Center for the Study of Race and Democracy will host inaugural conference on race, social policy

Zach Lyons

Seeking to increase research and public engagement on the subject of racial inequality, the University is launching the new Center for the Study of Race and Democracy (CSRD) with a two-day conference Feb. 8-9.

The Center, a joint venture between the Lyndon B. Johnson School of Public Affairs and the College of Liberal Arts, will be led by Peniel Joseph, who holds a joint professorship in both schools. Describing it as a hub for research, history, and policy, he sees the mission of CSRD as covering a wide range of issues related to race in policy and society.

“[The Center covers] everything from voting rights to issues of racial and economic inequality, but also social and political protests and the way in which those protests can affect policy and public understanding,” Joseph said.

LBJ School dean Angela Evans said she sees UT and the state at large as an ideal fit for the Center’s mission.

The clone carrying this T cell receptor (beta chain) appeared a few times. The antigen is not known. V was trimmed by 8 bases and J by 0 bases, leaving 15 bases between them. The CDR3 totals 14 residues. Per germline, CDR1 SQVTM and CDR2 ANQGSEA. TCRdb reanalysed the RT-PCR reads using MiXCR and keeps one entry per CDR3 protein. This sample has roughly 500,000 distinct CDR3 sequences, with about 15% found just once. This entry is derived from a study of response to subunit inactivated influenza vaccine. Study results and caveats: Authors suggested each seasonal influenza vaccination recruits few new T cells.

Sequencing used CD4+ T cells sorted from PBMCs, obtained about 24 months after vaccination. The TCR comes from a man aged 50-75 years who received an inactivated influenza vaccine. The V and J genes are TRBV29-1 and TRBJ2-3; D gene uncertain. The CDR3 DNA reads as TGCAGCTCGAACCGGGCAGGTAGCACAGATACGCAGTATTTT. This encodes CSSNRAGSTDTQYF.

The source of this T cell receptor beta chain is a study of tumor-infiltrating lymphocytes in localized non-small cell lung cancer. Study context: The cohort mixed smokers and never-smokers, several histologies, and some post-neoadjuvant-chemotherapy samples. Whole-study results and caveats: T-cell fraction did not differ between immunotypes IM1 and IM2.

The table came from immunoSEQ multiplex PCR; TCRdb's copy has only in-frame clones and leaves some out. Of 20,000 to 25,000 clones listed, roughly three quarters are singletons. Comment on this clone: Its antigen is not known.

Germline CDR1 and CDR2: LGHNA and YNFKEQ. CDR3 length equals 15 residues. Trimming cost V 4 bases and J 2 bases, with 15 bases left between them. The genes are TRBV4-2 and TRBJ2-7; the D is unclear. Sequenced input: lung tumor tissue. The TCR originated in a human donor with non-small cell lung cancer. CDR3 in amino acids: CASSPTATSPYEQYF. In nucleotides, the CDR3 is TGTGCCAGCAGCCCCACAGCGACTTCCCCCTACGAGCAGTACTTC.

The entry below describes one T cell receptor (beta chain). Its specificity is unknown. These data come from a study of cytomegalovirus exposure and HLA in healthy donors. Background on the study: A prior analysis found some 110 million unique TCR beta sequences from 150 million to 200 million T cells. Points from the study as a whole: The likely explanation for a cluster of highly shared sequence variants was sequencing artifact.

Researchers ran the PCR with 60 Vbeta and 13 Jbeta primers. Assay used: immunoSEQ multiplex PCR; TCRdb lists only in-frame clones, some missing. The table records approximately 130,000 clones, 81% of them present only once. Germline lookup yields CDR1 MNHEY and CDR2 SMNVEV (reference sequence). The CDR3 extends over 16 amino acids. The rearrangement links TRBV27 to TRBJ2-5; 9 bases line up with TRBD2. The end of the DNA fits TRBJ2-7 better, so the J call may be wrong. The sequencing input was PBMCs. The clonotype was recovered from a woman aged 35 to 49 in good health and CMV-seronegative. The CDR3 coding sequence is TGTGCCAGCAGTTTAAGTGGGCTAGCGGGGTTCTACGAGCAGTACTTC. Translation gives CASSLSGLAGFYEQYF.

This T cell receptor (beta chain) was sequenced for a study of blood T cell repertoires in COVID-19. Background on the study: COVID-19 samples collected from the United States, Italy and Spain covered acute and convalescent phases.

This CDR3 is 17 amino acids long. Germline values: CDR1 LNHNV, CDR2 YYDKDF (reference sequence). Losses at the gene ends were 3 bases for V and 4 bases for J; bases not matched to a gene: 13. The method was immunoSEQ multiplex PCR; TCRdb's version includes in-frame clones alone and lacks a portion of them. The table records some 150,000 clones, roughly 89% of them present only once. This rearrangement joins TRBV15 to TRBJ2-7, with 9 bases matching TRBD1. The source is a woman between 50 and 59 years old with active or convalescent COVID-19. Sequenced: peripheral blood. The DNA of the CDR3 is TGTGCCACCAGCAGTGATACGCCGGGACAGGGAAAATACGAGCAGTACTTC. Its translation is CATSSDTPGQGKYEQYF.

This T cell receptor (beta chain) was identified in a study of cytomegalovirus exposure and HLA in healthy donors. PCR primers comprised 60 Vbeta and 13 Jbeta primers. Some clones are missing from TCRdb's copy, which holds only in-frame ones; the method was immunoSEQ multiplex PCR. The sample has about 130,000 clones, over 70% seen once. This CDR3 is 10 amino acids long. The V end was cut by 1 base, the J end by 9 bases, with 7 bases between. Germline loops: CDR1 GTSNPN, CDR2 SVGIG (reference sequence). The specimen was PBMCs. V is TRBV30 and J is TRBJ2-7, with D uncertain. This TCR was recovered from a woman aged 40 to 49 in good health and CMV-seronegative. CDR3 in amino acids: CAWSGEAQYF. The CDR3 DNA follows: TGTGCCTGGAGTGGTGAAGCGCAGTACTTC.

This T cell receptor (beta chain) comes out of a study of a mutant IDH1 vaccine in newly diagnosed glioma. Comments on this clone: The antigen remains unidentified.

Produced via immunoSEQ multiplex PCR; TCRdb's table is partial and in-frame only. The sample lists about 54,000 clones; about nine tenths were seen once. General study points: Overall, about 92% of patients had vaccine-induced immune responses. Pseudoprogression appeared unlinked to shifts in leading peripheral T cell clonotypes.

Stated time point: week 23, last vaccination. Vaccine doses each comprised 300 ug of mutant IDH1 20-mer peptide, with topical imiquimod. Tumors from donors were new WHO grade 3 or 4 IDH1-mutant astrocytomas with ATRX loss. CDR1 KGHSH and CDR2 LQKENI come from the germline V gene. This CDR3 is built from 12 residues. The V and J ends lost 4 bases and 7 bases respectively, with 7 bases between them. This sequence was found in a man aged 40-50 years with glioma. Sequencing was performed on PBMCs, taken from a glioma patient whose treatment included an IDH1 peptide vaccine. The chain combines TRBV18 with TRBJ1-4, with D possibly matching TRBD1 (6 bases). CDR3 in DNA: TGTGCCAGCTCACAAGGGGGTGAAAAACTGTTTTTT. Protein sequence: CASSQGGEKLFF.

“Texas is a microcosm for what’s going on in the rest of the country in terms of socioeconomic conditions and socioeconomic challenges we’re facing,” Evans said.

CSRD’s inaugural conference, titled “Race, Democracy and Public Policy in America,” will consist of panels and keynotes on topics spanning over 60 years of racial politics, including the 2014 protests in Ferguson, Missouri, the rise of the Black Lives Matter movement and president Lyndon B. Johnson’s Great Society policies involving racial and social inequalities.

“We want stakeholders, who are activists, policy experts, journalists, students, just people [who are] a part of the community who are interested in these issues,” Joseph said. “I think that in 2016 these issues have really taken a national spotlight.”

Deanna Govea, journalism and Asian studies junior, said she sees intrigue in the event even though the topics are often perceived as contentious.

“For a lot of people, it’s kind of uncomfortable to talk about it, so to have a conference around it should be interesting,” Govea said.

Joseph said he believes the CSRD will kick-start further conversation and engagement.

“Over time, as more people know we exist, we’ll be able to bring a lot more people to the Center for really exciting conversations and dialogues, and public history and policy discussions about all these issues,” Joseph said.

Conference details are available at